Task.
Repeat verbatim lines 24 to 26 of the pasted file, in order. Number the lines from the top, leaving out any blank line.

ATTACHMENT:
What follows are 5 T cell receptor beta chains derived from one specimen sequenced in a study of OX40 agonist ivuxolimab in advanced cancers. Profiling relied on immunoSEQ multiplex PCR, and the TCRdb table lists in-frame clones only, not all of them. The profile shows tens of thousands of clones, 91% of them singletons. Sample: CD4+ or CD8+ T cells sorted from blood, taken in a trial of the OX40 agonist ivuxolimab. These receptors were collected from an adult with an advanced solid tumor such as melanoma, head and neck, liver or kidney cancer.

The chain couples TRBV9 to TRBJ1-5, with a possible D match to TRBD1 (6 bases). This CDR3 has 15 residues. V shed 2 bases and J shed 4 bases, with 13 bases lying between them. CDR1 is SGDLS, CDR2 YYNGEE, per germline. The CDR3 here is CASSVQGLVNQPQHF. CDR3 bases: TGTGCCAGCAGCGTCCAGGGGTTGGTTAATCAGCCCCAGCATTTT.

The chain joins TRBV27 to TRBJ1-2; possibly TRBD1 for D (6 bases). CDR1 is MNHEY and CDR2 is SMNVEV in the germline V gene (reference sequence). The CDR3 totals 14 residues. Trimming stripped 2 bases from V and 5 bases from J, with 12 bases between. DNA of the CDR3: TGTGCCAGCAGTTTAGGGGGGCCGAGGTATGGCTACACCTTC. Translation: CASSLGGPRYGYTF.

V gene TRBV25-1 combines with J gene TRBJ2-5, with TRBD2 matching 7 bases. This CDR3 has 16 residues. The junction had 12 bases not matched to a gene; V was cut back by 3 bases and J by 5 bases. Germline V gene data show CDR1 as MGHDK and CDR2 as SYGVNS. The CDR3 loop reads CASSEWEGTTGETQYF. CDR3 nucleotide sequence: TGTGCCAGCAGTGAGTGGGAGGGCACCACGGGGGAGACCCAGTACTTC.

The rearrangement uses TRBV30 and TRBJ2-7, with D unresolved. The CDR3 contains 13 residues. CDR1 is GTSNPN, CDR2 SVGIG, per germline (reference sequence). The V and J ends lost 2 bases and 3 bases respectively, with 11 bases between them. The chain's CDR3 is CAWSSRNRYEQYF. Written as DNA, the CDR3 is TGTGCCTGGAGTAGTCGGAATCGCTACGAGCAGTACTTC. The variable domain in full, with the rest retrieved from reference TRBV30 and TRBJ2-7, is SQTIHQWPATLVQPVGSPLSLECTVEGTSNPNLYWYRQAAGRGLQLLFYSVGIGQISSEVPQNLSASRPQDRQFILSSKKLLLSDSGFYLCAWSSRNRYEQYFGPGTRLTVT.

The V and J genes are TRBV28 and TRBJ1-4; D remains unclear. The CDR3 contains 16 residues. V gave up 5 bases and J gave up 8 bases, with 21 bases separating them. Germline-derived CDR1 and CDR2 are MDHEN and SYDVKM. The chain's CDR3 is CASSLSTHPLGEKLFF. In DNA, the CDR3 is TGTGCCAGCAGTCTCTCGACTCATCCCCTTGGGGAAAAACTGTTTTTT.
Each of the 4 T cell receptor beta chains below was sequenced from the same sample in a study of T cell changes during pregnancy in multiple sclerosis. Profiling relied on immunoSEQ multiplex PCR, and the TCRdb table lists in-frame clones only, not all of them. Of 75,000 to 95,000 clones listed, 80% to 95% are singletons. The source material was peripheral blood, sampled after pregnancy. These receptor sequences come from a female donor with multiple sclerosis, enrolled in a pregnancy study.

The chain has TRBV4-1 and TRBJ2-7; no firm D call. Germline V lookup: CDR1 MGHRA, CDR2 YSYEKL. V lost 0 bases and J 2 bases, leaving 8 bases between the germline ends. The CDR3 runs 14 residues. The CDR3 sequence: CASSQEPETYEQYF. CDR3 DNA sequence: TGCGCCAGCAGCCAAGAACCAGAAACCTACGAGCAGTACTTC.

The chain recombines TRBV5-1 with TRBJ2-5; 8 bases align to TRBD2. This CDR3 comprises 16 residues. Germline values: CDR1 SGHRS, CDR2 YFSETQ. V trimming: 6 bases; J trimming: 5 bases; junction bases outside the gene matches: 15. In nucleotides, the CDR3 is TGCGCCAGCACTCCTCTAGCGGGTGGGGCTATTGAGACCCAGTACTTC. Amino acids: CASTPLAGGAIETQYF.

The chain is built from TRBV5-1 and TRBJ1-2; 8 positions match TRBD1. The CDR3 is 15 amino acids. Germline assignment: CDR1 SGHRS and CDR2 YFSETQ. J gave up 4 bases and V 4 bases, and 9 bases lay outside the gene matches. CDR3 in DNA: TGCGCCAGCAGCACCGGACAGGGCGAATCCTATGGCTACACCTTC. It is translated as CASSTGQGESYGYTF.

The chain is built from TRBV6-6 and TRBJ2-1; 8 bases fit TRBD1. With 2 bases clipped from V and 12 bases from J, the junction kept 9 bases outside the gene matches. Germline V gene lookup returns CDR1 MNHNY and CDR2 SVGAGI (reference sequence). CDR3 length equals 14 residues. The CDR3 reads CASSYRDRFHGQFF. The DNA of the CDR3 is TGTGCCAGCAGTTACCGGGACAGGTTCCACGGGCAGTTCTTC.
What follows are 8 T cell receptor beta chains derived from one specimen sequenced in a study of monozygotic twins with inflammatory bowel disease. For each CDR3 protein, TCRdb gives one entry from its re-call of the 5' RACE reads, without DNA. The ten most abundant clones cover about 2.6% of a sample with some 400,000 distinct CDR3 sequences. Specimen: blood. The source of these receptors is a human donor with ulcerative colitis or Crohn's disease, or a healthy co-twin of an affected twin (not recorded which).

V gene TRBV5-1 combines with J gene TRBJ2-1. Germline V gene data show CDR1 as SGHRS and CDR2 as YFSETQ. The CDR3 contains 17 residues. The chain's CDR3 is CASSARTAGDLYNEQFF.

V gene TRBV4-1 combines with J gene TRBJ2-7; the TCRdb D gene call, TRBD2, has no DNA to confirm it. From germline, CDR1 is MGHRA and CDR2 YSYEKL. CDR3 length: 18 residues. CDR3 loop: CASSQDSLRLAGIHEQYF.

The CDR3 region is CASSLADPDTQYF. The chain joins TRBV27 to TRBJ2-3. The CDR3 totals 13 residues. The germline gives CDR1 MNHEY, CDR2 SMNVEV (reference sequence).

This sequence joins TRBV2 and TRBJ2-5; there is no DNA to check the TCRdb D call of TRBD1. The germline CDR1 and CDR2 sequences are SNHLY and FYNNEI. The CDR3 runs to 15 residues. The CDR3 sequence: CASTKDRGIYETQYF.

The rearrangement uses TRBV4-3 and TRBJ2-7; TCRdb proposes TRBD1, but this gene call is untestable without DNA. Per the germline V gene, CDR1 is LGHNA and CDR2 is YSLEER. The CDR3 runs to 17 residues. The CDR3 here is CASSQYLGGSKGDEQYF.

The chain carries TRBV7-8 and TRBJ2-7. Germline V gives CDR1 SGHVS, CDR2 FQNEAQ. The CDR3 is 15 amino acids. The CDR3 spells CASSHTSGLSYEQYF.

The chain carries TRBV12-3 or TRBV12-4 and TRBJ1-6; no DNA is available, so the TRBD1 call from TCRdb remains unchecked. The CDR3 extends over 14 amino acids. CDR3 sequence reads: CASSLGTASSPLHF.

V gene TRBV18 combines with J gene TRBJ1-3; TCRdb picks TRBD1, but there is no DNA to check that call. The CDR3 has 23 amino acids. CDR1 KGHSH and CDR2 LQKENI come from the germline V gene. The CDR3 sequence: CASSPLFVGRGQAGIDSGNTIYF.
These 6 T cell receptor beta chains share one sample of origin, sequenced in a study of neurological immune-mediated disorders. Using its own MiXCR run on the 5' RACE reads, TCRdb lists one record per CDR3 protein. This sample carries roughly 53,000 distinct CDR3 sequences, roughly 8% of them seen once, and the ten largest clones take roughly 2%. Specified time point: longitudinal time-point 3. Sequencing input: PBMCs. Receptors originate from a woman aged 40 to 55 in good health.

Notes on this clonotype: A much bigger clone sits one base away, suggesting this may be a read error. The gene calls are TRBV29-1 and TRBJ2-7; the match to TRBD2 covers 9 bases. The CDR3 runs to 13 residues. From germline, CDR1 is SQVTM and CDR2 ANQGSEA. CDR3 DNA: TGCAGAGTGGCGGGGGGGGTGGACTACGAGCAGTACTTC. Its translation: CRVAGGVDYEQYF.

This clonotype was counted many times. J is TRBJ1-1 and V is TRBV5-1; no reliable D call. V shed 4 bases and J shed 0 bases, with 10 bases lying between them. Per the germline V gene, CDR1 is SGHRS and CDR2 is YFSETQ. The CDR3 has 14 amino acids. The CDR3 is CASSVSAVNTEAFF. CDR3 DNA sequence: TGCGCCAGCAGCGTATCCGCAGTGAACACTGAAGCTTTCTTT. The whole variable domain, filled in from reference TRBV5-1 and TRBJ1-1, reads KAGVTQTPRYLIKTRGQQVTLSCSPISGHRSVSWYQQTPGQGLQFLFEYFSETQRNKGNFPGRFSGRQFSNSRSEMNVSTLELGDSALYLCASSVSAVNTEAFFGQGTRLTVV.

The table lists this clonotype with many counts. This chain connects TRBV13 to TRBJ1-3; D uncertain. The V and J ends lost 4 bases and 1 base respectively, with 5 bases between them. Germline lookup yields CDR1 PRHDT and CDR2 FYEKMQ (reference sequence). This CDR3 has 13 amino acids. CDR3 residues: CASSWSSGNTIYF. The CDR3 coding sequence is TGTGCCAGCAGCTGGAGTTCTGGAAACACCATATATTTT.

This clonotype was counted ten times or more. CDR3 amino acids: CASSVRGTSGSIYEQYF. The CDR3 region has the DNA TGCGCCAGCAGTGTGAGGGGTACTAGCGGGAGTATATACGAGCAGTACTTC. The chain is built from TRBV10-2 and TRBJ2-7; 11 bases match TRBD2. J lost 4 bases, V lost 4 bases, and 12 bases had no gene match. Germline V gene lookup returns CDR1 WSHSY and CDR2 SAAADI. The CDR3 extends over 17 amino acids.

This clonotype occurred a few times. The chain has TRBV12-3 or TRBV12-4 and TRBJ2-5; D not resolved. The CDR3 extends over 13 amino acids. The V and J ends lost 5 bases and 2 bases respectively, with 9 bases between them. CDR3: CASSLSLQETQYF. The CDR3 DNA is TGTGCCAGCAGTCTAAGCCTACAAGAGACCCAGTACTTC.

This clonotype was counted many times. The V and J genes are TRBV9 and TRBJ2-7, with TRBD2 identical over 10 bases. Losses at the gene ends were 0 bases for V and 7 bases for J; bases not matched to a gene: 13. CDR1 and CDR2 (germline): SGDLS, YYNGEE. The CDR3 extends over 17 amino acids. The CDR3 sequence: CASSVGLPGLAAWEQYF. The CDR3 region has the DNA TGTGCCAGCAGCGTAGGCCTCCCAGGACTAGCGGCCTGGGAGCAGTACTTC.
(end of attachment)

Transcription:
The table lists this clonotype with many counts. This chain connects TRBV13 to TRBJ1-3; D uncertain. The V and J ends lost 4 bases and 1 base respectively, with 5 bases between them. Germline lookup yields CDR1 PRHDT and CDR2 FYEKMQ (reference sequence). This CDR3 has 13 amino acids. CDR3 residues: CASSWSSGNTIYF. The CDR3 coding sequence is TGTGCCAGCAGCTGGAGTTCTGGAAACACCATATATTTT.

This clonotype was counted ten times or more. CDR3 amino acids: CASSVRGTSGSIYEQYF. The CDR3 region has the DNA TGCGCCAGCAGTGTGAGGGGTACTAGCGGGAGTATATACGAGCAGTACTTC. The chain is built from TRBV10-2 and TRBJ2-7; 11 bases match TRBD2. J lost 4 bases, V lost 4 bases, and 12 bases had no gene match. Germline V gene lookup returns CDR1 WSHSY and CDR2 SAAADI. The CDR3 extends over 17 amino acids.

This clonotype occurred a few times. The chain has TRBV12-3 or TRBV12-4 and TRBJ2-5; D not resolved. The CDR3 extends over 13 amino acids. The V and J ends lost 5 bases and 2 bases respectively, with 9 bases between them. CDR3: CASSLSLQETQYF. The CDR3 DNA is TGTGCCAGCAGTCTAAGCCTACAAGAGACCCAGTACTTC.